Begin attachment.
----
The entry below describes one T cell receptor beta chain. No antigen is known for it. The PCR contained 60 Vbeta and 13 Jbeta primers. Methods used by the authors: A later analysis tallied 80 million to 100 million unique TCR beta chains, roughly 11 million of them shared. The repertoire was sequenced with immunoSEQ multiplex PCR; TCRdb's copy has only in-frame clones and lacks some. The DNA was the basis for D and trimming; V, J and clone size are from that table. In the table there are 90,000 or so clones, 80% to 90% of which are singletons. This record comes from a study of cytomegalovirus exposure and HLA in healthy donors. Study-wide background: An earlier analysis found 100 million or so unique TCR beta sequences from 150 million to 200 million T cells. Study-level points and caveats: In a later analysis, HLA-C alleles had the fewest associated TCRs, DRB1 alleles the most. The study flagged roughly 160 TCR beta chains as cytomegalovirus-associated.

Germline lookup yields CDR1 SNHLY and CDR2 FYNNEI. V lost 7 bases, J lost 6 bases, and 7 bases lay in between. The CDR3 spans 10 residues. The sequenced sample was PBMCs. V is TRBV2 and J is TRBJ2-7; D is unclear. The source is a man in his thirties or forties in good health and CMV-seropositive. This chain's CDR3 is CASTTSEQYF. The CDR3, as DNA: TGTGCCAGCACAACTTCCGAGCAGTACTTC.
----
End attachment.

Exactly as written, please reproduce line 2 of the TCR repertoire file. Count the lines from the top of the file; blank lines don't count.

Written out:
Germline lookup yields CDR1 SNHLY and CDR2 FYNNEI. V lost 7 bases, J lost 6 bases, and 7 bases lay in between. The CDR3 spans 10 residues. The sequenced sample was PBMCs. V is TRBV2 and J is TRBJ2-7; D is unclear. The source is a man in his thirties or forties in good health and CMV-seropositive. This chain's CDR3 is CASTTSEQYF. The CDR3, as DNA: TGTGCCAGCACAACTTCCGAGCAGTACTTC.